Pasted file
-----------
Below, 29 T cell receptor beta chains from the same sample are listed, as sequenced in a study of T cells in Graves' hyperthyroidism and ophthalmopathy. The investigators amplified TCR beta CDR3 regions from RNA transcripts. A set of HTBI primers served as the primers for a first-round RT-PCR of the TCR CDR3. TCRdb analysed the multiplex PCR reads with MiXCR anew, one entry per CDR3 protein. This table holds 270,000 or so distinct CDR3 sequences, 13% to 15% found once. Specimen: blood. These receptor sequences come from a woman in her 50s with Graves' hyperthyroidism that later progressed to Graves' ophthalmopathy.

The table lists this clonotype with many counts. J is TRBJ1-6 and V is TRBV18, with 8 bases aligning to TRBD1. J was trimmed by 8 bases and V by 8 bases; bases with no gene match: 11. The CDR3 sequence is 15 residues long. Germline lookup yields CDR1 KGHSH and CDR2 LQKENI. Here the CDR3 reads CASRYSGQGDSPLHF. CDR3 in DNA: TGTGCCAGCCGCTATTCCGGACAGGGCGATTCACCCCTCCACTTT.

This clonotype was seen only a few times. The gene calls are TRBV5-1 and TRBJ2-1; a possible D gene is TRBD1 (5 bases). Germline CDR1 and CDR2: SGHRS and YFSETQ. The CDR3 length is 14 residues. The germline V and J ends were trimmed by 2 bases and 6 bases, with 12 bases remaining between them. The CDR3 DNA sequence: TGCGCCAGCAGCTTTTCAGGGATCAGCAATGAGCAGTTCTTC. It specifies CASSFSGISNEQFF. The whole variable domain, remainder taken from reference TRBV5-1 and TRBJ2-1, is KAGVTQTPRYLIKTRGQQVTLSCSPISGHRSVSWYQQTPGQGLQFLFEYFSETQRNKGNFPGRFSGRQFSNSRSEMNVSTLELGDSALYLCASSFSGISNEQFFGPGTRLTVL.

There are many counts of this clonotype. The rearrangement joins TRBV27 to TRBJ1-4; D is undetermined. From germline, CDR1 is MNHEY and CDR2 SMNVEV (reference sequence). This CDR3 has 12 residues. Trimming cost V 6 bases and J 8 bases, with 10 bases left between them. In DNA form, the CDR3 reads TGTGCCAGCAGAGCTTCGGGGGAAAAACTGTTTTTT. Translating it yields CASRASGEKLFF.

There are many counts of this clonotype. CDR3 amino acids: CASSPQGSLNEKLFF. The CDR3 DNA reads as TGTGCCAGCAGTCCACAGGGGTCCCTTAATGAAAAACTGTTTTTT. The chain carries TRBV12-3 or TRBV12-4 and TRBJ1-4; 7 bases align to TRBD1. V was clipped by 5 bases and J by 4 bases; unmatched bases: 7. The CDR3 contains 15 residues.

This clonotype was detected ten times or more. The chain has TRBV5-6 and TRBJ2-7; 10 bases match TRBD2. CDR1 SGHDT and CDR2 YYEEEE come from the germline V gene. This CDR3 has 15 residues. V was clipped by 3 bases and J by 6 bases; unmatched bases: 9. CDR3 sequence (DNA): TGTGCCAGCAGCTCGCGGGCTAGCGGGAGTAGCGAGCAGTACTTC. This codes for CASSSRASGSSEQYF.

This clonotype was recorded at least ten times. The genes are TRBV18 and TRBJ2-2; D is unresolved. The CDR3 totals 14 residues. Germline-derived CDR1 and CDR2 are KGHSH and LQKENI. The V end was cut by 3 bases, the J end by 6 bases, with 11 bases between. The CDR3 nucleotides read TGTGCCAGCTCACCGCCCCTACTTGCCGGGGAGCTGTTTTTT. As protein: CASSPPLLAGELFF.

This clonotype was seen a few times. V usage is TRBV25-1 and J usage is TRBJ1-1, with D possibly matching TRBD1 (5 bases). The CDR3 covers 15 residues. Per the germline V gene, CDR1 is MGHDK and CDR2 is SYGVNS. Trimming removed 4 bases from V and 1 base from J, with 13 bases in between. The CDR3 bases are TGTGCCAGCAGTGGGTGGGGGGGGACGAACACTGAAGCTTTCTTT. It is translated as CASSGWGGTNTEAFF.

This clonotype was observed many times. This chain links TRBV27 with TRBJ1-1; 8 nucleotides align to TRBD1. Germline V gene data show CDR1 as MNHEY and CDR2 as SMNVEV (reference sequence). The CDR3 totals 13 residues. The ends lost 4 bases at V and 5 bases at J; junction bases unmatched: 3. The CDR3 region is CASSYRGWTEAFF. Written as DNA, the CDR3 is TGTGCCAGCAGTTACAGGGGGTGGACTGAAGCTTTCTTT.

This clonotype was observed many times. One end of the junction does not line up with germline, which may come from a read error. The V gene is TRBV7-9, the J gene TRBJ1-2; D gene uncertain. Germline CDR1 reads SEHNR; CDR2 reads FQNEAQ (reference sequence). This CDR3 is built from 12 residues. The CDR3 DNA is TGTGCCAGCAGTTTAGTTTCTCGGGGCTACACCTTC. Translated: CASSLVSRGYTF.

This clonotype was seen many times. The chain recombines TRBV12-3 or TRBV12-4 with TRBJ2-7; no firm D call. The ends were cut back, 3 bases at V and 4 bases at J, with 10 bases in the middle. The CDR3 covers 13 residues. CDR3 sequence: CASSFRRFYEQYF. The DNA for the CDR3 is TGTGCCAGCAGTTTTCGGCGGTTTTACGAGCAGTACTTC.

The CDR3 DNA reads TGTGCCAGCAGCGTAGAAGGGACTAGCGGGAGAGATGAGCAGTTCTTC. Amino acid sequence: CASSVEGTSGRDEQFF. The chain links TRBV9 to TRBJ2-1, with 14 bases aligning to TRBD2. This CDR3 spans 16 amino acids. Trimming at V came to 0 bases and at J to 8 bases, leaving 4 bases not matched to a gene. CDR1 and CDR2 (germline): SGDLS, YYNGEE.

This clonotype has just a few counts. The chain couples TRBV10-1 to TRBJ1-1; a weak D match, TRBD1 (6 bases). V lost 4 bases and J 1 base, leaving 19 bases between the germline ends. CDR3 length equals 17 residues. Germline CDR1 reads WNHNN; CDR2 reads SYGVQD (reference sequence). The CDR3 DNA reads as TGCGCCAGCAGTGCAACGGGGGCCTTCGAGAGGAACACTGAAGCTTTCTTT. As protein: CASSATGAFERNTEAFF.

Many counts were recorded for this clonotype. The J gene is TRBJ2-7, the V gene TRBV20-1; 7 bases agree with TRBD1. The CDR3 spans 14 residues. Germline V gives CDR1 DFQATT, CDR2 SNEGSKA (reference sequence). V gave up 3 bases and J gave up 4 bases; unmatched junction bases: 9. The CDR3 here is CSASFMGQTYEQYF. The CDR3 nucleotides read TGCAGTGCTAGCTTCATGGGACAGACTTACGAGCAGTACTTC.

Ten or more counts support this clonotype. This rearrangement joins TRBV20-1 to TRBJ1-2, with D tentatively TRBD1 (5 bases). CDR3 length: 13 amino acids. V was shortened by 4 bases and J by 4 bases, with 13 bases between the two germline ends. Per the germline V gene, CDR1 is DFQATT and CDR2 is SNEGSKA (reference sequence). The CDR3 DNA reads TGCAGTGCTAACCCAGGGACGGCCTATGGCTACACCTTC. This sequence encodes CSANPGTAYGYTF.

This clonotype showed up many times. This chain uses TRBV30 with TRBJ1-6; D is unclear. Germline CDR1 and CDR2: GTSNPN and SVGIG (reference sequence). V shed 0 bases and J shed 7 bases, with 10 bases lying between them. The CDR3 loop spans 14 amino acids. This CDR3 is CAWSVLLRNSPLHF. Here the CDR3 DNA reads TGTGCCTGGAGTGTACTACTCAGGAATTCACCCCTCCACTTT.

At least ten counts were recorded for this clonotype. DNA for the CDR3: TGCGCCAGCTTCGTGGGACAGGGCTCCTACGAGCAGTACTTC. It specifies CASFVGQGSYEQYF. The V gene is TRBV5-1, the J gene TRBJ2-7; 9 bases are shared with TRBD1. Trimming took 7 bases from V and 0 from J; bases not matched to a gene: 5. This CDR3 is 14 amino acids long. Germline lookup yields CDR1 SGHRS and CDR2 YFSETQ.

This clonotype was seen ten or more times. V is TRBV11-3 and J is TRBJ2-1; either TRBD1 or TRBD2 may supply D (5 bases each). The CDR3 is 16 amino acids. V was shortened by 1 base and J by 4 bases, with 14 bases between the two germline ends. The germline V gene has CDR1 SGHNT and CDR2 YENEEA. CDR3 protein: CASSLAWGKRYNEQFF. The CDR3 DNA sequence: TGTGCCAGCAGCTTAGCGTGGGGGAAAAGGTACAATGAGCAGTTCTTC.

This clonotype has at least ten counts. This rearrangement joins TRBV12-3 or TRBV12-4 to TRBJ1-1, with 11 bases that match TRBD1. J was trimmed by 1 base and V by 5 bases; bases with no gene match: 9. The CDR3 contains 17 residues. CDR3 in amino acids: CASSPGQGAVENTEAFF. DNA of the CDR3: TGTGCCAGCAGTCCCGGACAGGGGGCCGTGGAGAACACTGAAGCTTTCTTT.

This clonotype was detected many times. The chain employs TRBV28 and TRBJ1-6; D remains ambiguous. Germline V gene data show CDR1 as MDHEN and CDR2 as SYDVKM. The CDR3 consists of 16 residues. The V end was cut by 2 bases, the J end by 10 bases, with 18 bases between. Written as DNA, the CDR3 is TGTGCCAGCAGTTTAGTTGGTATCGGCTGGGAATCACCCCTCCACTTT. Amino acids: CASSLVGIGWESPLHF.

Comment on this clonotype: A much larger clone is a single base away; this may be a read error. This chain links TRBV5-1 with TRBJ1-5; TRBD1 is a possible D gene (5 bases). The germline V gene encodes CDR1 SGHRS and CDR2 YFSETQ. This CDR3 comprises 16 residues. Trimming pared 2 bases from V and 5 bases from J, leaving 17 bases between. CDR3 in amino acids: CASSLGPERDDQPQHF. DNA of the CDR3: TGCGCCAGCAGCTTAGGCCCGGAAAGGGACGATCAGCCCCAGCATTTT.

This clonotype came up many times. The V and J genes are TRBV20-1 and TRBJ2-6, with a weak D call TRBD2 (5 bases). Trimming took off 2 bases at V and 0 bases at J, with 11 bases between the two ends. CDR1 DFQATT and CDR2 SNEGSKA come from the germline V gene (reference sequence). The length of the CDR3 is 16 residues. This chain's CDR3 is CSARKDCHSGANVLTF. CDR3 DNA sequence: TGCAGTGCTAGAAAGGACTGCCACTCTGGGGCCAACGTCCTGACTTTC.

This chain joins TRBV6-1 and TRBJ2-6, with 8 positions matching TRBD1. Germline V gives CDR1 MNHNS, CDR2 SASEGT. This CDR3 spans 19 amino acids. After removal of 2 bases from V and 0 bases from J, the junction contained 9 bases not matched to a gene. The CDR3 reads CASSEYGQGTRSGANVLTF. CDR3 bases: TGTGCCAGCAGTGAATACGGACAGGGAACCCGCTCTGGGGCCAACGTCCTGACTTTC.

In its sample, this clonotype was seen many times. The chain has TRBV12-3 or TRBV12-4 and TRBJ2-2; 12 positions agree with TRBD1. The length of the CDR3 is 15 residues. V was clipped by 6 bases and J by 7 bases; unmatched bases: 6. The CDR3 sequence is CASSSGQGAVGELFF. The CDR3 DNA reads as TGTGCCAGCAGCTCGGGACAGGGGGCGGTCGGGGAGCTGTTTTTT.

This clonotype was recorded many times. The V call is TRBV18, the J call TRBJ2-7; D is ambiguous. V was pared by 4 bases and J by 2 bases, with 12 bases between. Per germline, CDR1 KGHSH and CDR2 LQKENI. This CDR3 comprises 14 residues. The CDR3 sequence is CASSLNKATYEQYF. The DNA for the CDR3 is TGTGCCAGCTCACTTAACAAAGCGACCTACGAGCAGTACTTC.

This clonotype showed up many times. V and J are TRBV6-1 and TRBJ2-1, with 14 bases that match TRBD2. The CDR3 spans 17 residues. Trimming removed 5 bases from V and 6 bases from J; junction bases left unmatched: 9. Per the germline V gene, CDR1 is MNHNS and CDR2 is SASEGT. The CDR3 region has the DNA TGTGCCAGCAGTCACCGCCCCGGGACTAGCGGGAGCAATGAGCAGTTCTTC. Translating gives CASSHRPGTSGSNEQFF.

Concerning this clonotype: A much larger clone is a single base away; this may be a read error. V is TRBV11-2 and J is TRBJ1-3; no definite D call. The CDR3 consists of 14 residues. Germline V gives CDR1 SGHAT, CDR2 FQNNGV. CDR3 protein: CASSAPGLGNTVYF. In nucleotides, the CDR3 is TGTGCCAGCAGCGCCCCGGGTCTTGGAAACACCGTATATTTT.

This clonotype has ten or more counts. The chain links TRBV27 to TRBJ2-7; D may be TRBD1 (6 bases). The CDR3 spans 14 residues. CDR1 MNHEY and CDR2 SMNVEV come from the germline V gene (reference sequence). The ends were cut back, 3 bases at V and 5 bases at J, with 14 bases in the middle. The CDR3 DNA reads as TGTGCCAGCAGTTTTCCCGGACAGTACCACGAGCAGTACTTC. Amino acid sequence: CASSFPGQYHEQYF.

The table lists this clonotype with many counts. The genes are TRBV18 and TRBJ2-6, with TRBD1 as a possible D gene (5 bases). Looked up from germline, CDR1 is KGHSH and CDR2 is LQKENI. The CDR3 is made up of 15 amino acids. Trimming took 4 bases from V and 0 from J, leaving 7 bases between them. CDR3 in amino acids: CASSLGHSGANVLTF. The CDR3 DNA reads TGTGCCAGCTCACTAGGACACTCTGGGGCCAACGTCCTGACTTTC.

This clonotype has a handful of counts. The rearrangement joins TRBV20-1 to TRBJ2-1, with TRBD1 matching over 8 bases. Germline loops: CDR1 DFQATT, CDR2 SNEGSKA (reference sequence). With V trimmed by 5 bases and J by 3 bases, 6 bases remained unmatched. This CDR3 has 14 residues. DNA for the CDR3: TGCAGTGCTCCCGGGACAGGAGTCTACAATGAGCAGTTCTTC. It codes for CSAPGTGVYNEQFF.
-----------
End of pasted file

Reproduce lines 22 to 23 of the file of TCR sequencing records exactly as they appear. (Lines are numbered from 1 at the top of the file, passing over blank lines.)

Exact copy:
This clonotype came up many times. The V and J genes are TRBV20-1 and TRBJ2-6, with a weak D call TRBD2 (5 bases). Trimming took off 2 bases at V and 0 bases at J, with 11 bases between the two ends. CDR1 DFQATT and CDR2 SNEGSKA come from the germline V gene (reference sequence). The length of the CDR3 is 16 residues. This chain's CDR3 is CSARKDCHSGANVLTF. CDR3 DNA sequence: TGCAGTGCTAGAAAGGACTGCCACTCTGGGGCCAACGTCCTGACTTTC.

This chain joins TRBV6-1 and TRBJ2-6, with 8 positions matching TRBD1. Germline V gives CDR1 MNHNS, CDR2 SASEGT. This CDR3 spans 19 amino acids. After removal of 2 bases from V and 0 bases from J, the junction contained 9 bases not matched to a gene. The CDR3 reads CASSEYGQGTRSGANVLTF. CDR3 bases: TGTGCCAGCAGTGAATACGGACAGGGAACCCGCTCTGGGGCCAACGTCCTGACTTTC.